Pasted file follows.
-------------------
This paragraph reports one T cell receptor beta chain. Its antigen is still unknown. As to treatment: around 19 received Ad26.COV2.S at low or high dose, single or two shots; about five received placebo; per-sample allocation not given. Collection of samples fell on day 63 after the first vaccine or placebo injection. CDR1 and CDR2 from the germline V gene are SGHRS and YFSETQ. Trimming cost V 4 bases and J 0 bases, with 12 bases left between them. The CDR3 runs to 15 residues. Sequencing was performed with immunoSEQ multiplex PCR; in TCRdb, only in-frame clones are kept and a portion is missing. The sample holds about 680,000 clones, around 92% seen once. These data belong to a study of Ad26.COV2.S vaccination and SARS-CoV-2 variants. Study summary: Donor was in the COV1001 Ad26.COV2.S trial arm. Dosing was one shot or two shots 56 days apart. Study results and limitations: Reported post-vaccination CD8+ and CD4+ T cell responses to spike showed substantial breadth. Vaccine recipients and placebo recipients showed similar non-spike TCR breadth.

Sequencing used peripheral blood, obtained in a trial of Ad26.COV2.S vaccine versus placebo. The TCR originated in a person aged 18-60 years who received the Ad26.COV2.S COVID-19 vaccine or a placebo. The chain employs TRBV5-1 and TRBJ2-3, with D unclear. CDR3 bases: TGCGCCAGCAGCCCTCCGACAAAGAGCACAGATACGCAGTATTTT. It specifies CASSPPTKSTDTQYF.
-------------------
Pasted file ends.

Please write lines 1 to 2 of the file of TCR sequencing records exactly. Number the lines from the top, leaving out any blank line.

This paragraph reports one T cell receptor beta chain. Its antigen is still unknown. As to treatment: around 19 received Ad26.COV2.S at low or high dose, single or two shots; about five received placebo; per-sample allocation not given. Collection of samples fell on day 63 after the first vaccine or placebo injection. CDR1 and CDR2 from the germline V gene are SGHRS and YFSETQ. Trimming cost V 4 bases and J 0 bases, with 12 bases left between them. The CDR3 runs to 15 residues. Sequencing was performed with immunoSEQ multiplex PCR; in TCRdb, only in-frame clones are kept and a portion is missing. The sample holds about 680,000 clones, around 92% seen once. These data belong to a study of Ad26.COV2.S vaccination and SARS-CoV-2 variants. Study summary: Donor was in the COV1001 Ad26.COV2.S trial arm. Dosing was one shot or two shots 56 days apart. Study results and limitations: Reported post-vaccination CD8+ and CD4+ T cell responses to spike showed substantial breadth. Vaccine recipients and placebo recipients showed similar non-spike TCR breadth.

Sequencing used peripheral blood, obtained in a trial of Ad26.COV2.S vaccine versus placebo. The TCR originated in a person aged 18-60 years who received the Ad26.COV2.S COVID-19 vaccine or a placebo. The chain employs TRBV5-1 and TRBJ2-3, with D unclear. CDR3 bases: TGCGCCAGCAGCCCTCCGACAAAGAGCACAGATACGCAGTATTTT. It specifies CASSPPTKSTDTQYF.